As only transitions between occupied and empty levels are allowed, the simultaneous presence of 01, 12 and 23 transitions and the low-frequency cyclotron structure in MLG arises from a variation of the Fermi energy across different layers. The layer closest to the substrate is highly doped30; the doping in subsequent layers decreases exponentially with layer number. The most strongly doped innermost layer gives rise to the cyclotron resonance, as in SLG. Meanwhile, the individual inter-LL transitions originate from the weakly doped layers, which are in the quantum regime, as can be seen from the square-root field dependence of the transition energies. The maximum Faraday angle in this sample is smaller than in the monolayer sample, because the innermost layer in MLG is more weakly doped.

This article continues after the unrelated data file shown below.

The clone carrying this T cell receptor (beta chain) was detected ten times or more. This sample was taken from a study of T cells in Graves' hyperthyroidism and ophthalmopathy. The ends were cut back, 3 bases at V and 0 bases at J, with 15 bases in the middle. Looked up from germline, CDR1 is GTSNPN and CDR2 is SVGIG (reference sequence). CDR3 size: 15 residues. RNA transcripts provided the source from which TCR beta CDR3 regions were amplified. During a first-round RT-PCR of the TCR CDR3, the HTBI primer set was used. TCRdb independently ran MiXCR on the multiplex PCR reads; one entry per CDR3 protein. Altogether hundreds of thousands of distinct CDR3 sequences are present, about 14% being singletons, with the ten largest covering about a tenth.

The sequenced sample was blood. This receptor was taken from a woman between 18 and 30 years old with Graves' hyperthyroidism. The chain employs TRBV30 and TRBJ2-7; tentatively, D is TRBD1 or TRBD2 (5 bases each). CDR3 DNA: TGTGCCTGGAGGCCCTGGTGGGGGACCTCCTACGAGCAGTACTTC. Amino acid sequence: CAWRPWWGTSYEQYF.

Summarizing the data on both samples, we point out that the Faraday rotation is a powerful contact-free tool to distinguish the carrier type and measure the mobility in graphene. In both the classical (high-doping) and quantum (low-doping) limits this technique reveals magneto-optical resonances owing to either the cyclotron effect or to inter-LL transitions. The technique has the potential to distinguish electronic contributions from separate graphene layers. However, our most striking observation is the giant value of the rotation (>0.1 rad for a single atomic layer). This is much larger than the fine-structure constant (10−2)—the predicted scale for the Faraday angle, associated with the quantized Hall conductance23,24,31,32. We have demonstrated that this enhancement is due to the proximity to the resonance frequency. Although in two-dimensional electron gases the cyclotron resonance gives rise to comparable absolute rotations2,32, the rotation comes from an effective layer that is about one order of magnitude thicker than graphene. Furthermore, although in two-dimensional electron gases the cyclotron frequency is doping independent, in graphene it can be tuned with doping (electrostatic or chemical) as seen from equation (6), and much higher frequencies can be achieved at the same fields.